Elizabeth Meaders admits she’s a bit “eccentric.”
It takes seeing the world a bit differently to live with some 50,000 pieces of historic African-American items and memorabilia — literally in every room — of her modest five-bedroom house in New York City. Walking the halls, browsing each room, the basement, garage, and closets is a journey through history, and an extraordinary learning experience.
Starting with her dining room table, Meaders highlights a medal honoring Crispus Attucks, the first American to die in the American Revolution, then letters written by Rosa Parks, Martin Luther King Jr., and several American presidents. There are heavyweight boxing championship belts from Muhammad Ali, Ken Norton, Mike Tyson and more. Shackles and restraints worn by slaves, battle gear worn by civil war soldiers, even a hood and burned cross representing the KKK.
“It shows what the challenge was for those who were trying to catapult all the hate,” the retired school teacher explained. “These are unique treasures from the African-American history trust. Each one of them a talking point and a documentation of important African-American history.”
Perhaps the most obvious question that comes to mind is, “why?” Why are these treasures in your home, and not on display in a museum?
“I come from a family where African-American history is very important,” she explains noting that her family can trace its genealogy to the 1700s, and that her great-great grandfather was the last slave freed on Staten Island.
“I know the significance of this neglected history,” she went on to say, criticizing the nation’s schools for not teaching enough African-American history. “This has been a chore and a challenge I gave to myself and it has been a labor of love.”
As the tour continues Meaders points out flyers rallying passengers for the Montgomery bus boycott, Cab Calloway’s baton, a crutch carried by a wounded civil war soldier etched with war cries: “We’re fighting for liberty…” There are slave branding irons, a picture of an African-American family at the St. Louis fair in 1902, Jackie Robinson’s American Legion hat, and much more.
Meaders claims she has been collecting items every day for the past 50 years, at memorabilia shows, from dealers, sitting in her rocking chair browsing catalogs, you name it. An appraiser who took a look estimated the value at $10 million.
“I’ve spent every penny I have, every penny I hope to have, every penny I ought to have,” Meaders proclaimed, adding that she’s refinanced her house a few times, and run up quite a bit of debt.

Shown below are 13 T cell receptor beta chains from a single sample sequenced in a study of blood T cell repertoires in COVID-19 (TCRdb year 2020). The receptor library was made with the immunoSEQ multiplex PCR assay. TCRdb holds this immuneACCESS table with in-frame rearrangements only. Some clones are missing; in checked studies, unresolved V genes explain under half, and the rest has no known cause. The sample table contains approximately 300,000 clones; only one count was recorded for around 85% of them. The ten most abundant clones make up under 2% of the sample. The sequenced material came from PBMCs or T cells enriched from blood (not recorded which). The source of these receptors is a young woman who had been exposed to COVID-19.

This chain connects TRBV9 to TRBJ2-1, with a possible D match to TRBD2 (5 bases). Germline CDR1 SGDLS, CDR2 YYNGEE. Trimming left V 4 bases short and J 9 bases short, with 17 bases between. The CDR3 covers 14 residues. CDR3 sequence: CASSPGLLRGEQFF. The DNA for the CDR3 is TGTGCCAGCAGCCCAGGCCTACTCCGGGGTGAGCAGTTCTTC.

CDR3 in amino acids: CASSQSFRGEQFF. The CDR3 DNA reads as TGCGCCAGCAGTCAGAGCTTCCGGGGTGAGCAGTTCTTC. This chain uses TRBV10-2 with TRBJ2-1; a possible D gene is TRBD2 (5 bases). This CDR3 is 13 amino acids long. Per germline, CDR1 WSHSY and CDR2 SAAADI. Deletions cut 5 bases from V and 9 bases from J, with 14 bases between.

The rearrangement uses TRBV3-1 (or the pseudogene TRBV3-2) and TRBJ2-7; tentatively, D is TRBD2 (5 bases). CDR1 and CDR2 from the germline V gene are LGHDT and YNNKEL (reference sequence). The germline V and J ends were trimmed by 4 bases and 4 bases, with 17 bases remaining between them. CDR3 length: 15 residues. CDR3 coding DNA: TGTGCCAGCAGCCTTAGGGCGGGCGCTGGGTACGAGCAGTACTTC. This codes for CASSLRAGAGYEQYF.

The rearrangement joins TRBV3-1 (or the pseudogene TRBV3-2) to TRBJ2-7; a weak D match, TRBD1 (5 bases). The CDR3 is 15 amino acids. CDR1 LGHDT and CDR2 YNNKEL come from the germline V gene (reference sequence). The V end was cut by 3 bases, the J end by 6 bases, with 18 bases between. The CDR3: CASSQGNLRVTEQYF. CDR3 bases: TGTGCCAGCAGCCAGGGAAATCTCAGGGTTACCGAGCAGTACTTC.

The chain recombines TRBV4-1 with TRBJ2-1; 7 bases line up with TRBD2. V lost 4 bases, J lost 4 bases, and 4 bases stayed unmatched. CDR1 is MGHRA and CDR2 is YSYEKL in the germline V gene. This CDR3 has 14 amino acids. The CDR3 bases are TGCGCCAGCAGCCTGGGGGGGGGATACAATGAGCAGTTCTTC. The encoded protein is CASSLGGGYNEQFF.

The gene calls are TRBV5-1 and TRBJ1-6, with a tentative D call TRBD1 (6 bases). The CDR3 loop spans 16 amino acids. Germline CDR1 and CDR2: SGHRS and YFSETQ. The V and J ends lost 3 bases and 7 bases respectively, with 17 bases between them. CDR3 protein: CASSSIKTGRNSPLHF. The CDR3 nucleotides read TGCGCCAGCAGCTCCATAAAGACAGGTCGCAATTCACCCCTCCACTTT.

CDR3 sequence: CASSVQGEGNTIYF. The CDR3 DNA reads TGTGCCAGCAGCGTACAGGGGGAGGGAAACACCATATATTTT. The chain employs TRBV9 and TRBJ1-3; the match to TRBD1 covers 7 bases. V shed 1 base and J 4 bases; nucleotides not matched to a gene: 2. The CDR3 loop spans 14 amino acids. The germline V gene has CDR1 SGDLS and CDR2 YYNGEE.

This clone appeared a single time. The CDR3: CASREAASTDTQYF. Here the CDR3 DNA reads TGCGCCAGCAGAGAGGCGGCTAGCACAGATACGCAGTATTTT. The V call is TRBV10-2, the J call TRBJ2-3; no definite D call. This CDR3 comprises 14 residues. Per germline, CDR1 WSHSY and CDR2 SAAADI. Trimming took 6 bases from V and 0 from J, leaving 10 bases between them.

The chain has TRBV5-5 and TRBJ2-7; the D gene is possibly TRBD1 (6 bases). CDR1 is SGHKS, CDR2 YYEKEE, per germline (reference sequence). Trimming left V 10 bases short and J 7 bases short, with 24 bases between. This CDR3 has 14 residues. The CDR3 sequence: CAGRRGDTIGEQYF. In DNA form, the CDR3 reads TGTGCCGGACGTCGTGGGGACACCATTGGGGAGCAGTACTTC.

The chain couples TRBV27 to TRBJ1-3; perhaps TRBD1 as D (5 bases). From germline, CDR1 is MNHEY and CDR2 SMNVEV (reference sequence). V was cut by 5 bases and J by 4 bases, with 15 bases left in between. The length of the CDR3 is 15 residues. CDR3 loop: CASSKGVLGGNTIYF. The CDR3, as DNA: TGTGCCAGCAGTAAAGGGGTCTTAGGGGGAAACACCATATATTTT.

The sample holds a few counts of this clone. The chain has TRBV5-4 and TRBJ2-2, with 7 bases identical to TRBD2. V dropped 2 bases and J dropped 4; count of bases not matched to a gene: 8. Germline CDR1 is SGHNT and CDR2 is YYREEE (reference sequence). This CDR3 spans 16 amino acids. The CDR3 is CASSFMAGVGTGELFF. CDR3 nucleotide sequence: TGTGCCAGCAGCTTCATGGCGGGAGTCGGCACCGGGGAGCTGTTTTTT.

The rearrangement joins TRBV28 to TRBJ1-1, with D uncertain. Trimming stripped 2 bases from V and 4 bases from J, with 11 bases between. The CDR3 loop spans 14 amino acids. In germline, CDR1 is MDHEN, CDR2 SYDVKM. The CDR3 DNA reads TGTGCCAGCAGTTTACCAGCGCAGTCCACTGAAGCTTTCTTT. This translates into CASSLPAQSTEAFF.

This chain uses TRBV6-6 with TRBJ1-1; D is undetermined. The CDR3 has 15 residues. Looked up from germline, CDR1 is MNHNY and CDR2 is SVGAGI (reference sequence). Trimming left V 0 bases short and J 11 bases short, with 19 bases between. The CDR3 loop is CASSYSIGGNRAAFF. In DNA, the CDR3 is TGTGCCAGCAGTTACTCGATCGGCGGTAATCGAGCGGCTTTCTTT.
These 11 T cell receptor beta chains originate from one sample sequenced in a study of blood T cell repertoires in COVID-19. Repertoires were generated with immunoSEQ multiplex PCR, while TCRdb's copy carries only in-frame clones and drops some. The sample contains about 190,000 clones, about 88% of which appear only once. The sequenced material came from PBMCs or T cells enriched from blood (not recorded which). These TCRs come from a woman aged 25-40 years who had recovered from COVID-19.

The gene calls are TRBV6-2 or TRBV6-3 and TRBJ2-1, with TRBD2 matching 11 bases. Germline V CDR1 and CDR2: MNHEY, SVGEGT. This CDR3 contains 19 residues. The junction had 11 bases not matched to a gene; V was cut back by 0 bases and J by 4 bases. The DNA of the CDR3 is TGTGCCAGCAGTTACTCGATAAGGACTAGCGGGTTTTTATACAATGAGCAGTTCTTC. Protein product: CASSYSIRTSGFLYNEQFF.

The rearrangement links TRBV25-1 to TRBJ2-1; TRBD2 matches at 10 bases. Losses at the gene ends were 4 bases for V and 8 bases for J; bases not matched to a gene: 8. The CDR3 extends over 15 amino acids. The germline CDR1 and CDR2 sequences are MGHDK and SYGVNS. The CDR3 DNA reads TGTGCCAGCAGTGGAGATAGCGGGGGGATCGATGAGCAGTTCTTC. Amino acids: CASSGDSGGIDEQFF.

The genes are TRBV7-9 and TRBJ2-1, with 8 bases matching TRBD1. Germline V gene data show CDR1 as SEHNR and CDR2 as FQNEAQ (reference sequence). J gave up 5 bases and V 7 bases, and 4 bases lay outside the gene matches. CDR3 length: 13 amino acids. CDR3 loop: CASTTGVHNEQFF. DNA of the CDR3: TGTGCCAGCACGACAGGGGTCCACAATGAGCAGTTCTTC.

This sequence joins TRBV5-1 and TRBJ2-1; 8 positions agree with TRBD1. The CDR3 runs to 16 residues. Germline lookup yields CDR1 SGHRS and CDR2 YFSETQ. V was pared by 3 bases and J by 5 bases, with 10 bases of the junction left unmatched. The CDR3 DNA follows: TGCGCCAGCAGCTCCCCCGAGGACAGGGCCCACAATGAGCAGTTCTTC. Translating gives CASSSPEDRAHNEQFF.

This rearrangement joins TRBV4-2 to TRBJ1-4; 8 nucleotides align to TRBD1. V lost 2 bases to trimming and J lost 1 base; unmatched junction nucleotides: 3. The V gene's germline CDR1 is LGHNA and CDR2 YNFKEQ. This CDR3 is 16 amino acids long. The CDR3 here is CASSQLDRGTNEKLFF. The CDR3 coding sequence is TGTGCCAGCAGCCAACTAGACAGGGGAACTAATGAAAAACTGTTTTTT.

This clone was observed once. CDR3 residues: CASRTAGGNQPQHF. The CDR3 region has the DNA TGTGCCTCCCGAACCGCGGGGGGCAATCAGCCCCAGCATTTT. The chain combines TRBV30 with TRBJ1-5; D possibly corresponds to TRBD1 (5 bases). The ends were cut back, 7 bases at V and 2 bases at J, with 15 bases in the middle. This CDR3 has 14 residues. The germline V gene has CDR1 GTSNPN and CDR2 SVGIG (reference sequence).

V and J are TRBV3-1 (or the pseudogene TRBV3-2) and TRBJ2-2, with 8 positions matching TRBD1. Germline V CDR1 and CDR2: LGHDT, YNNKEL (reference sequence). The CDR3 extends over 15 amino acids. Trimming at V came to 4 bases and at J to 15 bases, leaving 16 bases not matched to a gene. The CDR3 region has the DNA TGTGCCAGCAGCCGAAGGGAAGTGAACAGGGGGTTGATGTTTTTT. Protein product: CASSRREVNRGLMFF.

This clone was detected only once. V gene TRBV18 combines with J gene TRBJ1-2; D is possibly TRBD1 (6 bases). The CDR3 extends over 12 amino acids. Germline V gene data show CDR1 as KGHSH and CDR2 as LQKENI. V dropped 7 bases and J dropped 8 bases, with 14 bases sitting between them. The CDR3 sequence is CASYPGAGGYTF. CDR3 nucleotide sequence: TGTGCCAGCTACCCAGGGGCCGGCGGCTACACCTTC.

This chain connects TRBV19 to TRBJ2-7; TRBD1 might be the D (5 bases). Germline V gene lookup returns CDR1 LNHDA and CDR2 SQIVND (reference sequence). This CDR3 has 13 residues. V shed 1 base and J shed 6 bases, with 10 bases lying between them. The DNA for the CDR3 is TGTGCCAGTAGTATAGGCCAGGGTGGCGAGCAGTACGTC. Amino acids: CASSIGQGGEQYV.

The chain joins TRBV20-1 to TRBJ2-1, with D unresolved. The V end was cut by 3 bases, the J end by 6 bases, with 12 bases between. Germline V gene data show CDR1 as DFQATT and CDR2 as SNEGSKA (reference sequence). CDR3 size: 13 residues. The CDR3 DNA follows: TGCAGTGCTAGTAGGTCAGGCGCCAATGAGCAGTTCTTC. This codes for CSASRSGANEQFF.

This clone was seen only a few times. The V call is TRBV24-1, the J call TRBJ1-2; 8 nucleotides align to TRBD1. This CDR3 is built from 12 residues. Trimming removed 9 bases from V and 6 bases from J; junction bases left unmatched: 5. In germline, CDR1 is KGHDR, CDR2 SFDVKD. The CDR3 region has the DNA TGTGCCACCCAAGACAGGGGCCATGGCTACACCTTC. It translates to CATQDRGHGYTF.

Her most prized possession is a civil war medal named for General Benjamin Butler, a white general who led a force of black soldiers into battle at a time when just about all of his colleagues refused to. Butler was said to have been so impressed with the soldiers, that he used his own money to buy extremely rare medals at Tiffany’s — only about 200 exist.
Why is it so precious to Meaders? “Because it’s the essence of who we are as a people,” she explains, reflecting on the troops’ bravery and valor. “Somebody has recognized it.”
But now, as the years have gone by, Meaders has come to realize it’s time to let go. She’s had offers to purchase parts of her collection. She has loaned items to museums. But she has refused to break-up what may be the most comprehensive collection of African American history assembled by a single person.
“It’s a journey through the African-American experience. That’s how it was developed and that is the purpose,” she said. “The impact is the word comprehensive.”
Finally, Meaders took a comfortable seat at her kitchen table. Arranged before her were very personal contents of a time capsule that had been inserted into a Boston building in 1890 by members of an African-American arts group that owned the building.
“When the building was torn down these things went into an auction. I jumped at it,” she explained.
Inside the capsule were business cards identifying the owners, various documents and writings about their lives, and a small centuries-old black Bible.
Meaders put on her glasses, took a deep breath and began to read a message scrawled on the first page: “May the truth it contains last when this structure shall have crumbled to dust,” Meaders read, her voice cracking with emotion, her eyes filling with tears.
For her, that’s what her collection — her life’s work — is all about: the truth about the African-American experience.
“May this collection exist when Elizabeth Meaders has crumbled to dust,” she whispered, hoping someone would hear.
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